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Charles D. Peterson, Published June 15 2013

Letter: Expand broadband in rural ND

As North Dakota begins implementing President Barack Obama’s new health care law and 20,000 more residents in our state get access to coverage, policymakers should begin shifting attention to a related matter: expanding access to remote pharmacies so people can get the medication they need in a timely and inexpensive manner.

In rural states like North Dakota, telepharmacy is restoring valuable health care services in remote and medically underserved areas of the state. But for residents to be able to benefit from these technological advances, we need to ensure that the right policies are in place to continue to promote the buildout of broadband access across North Dakota.

Nearby sites

Telepharmacy relies on modern telecommunication and Internet technologies to connect licensed pharmacists to registered locations that can fill prescriptions remotely. Whereas previous generations of patients had no choice but to drive to a physical pharmacy with a pharmacist on site to fill a prescription – which could take hours in many rural parts of our state – now they can pick up essential medications at nearby telepharmacy sites.

Beyond saving the patient time, telepharmacies provide top-quality medical care. The pharmacist can still communicate face-to-face in real time with the patient through audio and video computer links, thereby avoiding any confusion over when the medicine should be taken or what other drugs can be used in conjunction with the prescription. The patient still receives personal care from their pharmacist but without the need to leave their community. For many older generations, particularly those in rural areas of North Dakota and across the country, this innovation is saving both time and money for the patient and the pharmacy while delivering the same care.

Economic benefits

The difference this system makes for the residents of North Dakota is astounding. Since the inception of the North Dakota Telepharmacy Project in 2002, approximately 80,000 rural residents have had their pharmacy services restored, retained or established.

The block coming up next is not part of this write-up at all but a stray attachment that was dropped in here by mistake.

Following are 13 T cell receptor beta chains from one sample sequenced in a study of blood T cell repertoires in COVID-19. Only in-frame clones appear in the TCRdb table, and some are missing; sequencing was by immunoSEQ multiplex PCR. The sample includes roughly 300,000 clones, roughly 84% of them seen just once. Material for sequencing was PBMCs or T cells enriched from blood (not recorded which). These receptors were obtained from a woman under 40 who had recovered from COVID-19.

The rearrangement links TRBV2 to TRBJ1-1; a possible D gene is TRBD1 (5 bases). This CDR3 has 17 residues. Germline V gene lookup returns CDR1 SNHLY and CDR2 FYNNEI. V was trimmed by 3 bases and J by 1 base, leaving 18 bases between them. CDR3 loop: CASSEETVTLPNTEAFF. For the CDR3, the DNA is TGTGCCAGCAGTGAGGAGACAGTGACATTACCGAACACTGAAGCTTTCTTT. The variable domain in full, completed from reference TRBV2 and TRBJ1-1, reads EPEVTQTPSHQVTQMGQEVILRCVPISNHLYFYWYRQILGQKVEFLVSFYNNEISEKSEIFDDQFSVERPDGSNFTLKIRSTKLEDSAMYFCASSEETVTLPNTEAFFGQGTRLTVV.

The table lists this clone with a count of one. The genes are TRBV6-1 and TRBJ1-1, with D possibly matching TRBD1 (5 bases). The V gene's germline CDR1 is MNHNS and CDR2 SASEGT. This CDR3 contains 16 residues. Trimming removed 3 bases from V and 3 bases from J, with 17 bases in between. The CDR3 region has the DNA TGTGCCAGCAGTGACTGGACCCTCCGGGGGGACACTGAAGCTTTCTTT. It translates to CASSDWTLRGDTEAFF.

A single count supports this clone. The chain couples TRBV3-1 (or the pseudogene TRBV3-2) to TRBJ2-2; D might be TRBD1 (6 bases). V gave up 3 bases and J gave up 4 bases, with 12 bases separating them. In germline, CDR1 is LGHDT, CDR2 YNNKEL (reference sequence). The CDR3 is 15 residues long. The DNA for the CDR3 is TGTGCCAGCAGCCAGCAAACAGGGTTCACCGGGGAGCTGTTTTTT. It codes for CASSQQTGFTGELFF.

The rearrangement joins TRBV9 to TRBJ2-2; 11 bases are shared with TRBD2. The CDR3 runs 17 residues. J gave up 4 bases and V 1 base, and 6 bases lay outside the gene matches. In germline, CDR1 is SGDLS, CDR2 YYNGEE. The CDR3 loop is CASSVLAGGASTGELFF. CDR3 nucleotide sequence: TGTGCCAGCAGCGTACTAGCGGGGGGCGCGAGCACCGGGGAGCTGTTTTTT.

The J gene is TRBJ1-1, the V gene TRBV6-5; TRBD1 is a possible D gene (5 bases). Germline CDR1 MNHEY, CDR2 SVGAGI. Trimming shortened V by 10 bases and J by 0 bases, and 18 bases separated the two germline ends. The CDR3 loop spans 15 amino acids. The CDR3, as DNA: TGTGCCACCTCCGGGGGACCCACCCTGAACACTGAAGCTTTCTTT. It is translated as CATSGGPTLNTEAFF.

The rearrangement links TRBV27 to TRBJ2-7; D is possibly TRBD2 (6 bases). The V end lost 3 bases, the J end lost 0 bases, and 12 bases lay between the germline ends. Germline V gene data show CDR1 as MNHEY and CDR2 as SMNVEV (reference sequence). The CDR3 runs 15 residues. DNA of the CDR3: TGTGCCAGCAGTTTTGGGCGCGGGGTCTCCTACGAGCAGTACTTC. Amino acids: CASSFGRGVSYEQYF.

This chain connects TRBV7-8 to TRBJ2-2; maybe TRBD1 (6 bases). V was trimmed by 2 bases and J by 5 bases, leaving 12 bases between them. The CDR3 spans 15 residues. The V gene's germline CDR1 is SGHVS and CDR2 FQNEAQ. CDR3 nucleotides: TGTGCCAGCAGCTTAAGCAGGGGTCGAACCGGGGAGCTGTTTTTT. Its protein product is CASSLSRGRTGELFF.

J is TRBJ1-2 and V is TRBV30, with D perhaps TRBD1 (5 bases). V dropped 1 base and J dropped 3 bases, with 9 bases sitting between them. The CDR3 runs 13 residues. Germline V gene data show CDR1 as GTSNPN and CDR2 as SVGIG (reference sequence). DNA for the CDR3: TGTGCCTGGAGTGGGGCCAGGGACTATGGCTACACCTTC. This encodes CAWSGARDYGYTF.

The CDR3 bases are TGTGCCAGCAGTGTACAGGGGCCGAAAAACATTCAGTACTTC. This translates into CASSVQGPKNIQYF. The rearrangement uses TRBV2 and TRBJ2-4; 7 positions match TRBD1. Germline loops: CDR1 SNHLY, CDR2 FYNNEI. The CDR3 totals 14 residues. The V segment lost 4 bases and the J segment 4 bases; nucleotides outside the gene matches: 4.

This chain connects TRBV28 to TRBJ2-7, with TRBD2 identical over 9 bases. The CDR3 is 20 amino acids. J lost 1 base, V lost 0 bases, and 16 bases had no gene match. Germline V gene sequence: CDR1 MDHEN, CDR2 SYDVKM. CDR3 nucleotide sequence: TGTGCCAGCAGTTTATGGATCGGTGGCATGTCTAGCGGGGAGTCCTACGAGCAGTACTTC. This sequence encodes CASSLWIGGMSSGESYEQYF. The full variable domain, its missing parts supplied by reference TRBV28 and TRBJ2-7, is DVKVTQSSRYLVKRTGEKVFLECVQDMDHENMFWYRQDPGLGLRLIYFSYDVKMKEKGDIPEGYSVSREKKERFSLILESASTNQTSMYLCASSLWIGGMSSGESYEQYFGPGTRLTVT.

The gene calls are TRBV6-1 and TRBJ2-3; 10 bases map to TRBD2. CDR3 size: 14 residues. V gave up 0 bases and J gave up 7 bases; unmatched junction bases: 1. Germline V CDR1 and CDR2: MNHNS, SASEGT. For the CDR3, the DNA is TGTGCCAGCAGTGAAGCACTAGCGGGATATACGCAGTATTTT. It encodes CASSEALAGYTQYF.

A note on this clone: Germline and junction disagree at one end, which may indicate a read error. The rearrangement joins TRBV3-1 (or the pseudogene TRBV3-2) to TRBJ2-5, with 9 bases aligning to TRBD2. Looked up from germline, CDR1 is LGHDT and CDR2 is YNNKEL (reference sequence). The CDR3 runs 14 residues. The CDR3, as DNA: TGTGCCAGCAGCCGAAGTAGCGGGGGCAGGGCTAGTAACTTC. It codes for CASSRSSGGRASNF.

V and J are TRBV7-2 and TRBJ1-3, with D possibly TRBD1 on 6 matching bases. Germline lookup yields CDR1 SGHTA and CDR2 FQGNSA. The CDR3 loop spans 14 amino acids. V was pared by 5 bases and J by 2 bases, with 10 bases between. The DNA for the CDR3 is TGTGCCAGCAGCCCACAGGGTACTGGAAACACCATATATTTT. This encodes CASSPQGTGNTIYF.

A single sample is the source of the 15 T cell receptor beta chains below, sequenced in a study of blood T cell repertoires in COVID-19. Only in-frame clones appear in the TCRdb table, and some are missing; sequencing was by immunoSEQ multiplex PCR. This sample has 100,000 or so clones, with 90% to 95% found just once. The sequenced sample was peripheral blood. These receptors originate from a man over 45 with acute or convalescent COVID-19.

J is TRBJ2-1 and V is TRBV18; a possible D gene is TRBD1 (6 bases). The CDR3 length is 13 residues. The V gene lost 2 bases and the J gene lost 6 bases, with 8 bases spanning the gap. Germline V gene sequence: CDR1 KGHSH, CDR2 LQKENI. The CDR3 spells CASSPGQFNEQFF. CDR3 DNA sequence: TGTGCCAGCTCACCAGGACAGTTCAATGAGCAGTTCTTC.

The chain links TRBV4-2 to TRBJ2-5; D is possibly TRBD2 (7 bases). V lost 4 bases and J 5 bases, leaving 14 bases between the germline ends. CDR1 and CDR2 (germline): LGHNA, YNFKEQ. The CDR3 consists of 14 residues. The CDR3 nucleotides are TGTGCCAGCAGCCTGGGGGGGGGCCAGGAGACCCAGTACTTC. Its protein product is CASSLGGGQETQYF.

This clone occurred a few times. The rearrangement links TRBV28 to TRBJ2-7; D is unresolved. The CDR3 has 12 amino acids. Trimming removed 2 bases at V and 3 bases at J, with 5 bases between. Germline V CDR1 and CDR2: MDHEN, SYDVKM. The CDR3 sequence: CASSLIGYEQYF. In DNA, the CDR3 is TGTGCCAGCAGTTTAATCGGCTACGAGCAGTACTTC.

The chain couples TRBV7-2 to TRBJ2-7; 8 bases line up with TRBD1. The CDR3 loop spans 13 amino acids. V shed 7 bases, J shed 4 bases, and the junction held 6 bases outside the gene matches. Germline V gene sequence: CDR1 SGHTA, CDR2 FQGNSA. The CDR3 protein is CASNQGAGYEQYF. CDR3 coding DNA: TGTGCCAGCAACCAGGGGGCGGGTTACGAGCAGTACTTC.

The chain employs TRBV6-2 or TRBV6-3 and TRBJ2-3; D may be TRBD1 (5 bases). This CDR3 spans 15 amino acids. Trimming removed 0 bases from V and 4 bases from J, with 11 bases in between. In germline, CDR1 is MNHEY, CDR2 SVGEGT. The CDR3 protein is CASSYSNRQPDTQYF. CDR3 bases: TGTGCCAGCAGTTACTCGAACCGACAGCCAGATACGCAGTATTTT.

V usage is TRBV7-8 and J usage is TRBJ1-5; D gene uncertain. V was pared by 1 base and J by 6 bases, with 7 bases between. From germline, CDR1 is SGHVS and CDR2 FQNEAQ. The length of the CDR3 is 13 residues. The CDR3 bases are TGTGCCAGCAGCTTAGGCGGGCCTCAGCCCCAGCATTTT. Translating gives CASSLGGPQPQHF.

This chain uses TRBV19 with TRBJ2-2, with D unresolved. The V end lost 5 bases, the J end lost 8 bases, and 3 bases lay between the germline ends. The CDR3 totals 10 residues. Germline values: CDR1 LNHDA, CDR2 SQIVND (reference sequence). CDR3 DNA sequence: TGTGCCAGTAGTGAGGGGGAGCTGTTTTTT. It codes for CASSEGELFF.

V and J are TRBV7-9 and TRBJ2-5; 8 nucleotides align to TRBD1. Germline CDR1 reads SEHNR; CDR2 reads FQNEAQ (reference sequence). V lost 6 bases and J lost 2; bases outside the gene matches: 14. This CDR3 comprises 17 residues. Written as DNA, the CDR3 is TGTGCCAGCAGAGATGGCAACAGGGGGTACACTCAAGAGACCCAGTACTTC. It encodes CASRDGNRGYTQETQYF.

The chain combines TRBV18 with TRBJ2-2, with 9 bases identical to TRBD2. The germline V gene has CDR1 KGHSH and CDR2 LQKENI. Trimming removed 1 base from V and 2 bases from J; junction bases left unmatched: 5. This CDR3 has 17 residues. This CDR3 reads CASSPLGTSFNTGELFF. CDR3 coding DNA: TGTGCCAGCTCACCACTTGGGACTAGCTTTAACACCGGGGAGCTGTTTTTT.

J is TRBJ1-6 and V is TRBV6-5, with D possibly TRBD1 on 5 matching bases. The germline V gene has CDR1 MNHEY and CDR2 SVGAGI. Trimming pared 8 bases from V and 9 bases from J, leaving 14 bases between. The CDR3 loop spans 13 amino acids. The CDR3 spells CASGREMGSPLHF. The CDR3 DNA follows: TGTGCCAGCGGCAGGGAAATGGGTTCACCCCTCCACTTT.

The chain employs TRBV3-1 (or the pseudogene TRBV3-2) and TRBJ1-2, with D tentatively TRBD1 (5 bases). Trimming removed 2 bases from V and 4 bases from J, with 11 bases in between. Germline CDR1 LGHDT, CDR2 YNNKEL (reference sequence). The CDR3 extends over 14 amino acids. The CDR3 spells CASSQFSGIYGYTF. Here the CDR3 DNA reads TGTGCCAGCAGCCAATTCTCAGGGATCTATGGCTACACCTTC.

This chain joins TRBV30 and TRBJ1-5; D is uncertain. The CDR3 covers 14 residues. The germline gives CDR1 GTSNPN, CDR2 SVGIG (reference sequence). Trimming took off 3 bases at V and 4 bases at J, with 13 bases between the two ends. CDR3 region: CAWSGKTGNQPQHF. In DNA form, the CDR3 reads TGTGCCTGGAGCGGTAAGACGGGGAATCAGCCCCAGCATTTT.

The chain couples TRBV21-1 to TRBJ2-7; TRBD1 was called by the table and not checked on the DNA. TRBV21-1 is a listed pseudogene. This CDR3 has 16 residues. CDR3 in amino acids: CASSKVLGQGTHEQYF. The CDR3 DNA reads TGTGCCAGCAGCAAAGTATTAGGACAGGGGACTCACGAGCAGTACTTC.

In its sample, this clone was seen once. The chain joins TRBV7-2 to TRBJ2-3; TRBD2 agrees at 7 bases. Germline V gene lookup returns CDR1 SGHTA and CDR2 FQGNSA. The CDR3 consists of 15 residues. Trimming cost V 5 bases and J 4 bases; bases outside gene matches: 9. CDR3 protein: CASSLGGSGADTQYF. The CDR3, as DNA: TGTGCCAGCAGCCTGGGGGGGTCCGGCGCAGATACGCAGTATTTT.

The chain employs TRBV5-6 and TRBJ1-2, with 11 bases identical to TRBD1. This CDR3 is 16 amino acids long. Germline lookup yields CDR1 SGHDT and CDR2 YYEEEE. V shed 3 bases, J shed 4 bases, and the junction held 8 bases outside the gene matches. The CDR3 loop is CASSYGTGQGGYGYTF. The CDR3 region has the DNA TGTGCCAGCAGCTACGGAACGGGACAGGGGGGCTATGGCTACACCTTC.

The benefits extend to our economy, as well. Telepharmacies have added approximately $26.5 million in economic development to local rural economies including more than 80 new jobs. While North Dakota weathered the recession better than most, these jobs and economic activity are still important to the future vitality of our rural communities.

But all of the benefits of telepharmacy are wholly dependent on ubiquitous high-speed broadband access, which unfortunately continues to lag in many parts of our state.

No access

North Dakota ranks 32nd out of 56 states and territories in terms of access to broadband Internet. In the counties of Rolette, Dunn, McHenry, Golden Valley, Slope and Sheridan, more than 20 percent of the population is still without access to broadband speeds of even 3 megabits per second (Mbps). With a national average speed of 29.6 Mbps, these numbers are woefully inadequate.

To end the digital divide, we need government to continue its light touch regulatory approach to the Internet. This will encourage the private sector investment needed to bring broadband to all corners of North Dakota.

Since 1996, thanks to limited regulation of the Internet, the private sector has invested more than

$1 trillion in wired and wireless broadband infrastructure. These investments have made the U.S. a worldwide leader in high-speed Internet adoption, with more than 97 percent of American homes having access to broadband today.

The Obama administration is now setting new second-term priorities and appointing new leadership to the Federal Communications Commission. It is imperative that they remember there are still important decisions to be made that will affect health care across this country.

For North Dakota, the importance of high-speed Internet access to critical health services must not be overlooked.

Peterson, PharmD, is dean and professor in the College of Pharmacy, Nursing, and Allied Sciences at North Dakota State University in Fargo and director of the North Dakota Telepharmacy Project.